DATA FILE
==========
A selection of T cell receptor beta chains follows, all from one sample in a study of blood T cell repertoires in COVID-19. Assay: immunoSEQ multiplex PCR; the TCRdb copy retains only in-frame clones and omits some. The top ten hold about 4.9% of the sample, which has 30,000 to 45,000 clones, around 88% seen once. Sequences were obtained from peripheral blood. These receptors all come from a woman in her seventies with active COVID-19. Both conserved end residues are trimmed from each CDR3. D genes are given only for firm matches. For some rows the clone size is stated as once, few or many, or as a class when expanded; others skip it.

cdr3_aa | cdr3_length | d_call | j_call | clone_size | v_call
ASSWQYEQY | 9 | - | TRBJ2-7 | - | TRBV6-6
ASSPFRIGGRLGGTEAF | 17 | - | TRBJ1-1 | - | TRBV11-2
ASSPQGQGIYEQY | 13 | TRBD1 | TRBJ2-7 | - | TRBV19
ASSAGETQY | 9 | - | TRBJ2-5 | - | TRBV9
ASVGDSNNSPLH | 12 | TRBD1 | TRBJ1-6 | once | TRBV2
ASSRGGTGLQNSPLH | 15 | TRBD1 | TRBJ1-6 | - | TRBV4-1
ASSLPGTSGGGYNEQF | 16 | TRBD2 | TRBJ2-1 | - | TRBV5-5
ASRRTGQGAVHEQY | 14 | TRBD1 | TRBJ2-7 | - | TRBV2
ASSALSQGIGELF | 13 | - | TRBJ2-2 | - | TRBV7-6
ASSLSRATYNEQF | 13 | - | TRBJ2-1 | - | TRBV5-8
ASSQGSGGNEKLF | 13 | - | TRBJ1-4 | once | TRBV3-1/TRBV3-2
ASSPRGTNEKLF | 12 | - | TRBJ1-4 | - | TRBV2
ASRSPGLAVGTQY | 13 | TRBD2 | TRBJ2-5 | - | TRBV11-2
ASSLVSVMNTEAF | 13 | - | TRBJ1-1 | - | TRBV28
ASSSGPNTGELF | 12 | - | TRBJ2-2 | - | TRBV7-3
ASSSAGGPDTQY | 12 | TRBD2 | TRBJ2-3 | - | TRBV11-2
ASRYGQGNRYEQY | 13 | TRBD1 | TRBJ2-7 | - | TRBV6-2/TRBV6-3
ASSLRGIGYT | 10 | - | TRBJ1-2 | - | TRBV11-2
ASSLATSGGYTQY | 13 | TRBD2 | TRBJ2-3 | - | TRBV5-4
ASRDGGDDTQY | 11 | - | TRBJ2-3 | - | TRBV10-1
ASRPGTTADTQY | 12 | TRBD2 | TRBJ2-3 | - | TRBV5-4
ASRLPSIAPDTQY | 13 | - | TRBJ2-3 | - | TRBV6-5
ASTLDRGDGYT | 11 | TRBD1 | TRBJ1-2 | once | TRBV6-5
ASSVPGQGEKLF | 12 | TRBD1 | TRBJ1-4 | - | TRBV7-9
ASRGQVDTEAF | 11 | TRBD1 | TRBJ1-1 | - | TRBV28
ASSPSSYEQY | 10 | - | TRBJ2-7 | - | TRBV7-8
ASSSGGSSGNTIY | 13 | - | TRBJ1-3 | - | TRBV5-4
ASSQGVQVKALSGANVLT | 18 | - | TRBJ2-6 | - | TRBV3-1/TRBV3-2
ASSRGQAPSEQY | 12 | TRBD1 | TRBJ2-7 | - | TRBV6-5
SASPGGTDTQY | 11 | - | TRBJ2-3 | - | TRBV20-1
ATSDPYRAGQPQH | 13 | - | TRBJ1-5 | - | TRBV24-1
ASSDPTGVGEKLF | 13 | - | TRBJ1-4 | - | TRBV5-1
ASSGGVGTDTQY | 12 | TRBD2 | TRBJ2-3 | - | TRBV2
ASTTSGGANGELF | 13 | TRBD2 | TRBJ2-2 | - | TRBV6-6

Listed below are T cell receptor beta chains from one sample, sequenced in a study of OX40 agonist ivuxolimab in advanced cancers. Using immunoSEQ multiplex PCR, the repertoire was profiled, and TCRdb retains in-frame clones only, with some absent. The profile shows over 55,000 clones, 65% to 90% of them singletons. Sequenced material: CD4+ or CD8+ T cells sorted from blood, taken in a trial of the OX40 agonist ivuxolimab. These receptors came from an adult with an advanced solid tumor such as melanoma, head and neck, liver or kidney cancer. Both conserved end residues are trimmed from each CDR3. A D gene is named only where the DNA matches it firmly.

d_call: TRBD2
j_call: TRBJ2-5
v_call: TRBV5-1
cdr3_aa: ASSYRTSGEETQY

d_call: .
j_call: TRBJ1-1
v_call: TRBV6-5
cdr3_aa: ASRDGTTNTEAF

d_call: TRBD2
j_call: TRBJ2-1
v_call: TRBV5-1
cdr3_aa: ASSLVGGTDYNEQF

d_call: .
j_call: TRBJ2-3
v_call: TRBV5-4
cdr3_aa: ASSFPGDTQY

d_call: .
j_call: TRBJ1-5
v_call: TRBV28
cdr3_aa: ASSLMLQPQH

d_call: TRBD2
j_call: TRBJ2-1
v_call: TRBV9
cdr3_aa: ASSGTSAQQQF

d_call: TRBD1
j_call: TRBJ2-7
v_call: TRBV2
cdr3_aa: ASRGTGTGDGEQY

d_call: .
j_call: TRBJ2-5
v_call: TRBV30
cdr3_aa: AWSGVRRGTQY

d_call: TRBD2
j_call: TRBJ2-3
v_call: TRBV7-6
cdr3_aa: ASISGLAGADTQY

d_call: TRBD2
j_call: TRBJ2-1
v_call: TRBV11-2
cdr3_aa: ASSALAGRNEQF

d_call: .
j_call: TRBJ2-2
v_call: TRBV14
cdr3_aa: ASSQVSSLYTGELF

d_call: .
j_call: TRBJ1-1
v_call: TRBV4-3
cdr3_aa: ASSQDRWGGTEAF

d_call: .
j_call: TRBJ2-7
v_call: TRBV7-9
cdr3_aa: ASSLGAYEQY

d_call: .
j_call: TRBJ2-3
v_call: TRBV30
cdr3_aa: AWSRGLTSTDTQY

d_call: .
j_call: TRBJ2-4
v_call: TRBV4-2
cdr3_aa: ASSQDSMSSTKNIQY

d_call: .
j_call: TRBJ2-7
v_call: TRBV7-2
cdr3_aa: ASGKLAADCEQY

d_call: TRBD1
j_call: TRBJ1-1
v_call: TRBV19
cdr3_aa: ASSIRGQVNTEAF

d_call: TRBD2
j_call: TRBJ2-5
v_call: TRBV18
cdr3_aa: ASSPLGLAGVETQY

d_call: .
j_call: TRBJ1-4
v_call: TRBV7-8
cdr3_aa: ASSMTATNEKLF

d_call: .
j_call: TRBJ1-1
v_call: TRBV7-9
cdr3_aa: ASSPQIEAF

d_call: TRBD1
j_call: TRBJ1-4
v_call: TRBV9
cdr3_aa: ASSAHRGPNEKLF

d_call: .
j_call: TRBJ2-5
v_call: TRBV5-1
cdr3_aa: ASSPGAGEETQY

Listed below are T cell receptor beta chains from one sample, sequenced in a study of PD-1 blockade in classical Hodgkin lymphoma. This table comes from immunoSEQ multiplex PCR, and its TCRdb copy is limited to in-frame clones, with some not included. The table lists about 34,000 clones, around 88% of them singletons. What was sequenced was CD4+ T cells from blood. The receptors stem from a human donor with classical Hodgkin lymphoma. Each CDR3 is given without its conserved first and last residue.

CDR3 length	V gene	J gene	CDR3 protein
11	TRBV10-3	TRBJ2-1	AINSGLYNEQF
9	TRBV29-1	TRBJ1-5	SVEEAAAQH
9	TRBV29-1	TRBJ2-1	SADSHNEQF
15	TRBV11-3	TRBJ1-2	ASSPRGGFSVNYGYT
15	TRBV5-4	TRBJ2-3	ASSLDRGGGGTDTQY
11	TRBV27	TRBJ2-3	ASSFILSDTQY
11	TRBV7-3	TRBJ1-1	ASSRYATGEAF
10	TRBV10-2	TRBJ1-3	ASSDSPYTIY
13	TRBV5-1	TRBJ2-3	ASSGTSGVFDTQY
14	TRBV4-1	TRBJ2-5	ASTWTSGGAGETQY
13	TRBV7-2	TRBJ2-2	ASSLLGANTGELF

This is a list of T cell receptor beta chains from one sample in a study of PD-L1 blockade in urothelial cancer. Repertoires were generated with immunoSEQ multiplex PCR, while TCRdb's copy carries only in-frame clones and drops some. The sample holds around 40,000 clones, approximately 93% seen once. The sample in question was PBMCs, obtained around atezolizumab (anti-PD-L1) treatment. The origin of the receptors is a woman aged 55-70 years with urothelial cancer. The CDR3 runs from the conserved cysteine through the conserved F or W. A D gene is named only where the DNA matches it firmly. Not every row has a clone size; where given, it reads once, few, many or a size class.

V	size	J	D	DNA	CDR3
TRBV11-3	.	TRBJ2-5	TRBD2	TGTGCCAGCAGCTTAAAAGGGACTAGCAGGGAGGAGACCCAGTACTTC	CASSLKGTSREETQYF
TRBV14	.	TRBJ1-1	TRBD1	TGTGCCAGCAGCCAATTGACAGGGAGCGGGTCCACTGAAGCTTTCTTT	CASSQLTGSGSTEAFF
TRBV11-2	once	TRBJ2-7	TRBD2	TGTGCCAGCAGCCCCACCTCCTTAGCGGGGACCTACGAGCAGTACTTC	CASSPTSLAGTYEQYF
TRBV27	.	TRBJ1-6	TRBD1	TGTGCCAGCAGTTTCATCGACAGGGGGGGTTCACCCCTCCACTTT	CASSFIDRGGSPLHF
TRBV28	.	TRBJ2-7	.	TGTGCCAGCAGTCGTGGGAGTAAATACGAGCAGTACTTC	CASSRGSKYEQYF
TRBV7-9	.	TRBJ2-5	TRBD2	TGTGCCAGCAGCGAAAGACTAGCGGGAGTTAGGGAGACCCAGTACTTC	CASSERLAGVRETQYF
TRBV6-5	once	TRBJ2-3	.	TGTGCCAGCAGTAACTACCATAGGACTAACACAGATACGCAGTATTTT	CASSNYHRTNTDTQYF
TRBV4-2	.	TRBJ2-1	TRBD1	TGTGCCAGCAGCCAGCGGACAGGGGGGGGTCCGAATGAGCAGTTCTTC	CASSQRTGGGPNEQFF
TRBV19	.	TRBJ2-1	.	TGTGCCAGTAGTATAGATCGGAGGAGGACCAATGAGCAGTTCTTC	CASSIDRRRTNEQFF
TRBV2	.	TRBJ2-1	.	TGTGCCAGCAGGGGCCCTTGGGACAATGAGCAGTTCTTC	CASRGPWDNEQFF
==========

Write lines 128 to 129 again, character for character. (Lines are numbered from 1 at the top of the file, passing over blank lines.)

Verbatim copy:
11	TRBV10-3	TRBJ2-1	AINSGLYNEQF
9	TRBV29-1	TRBJ1-5	SVEEAAAQH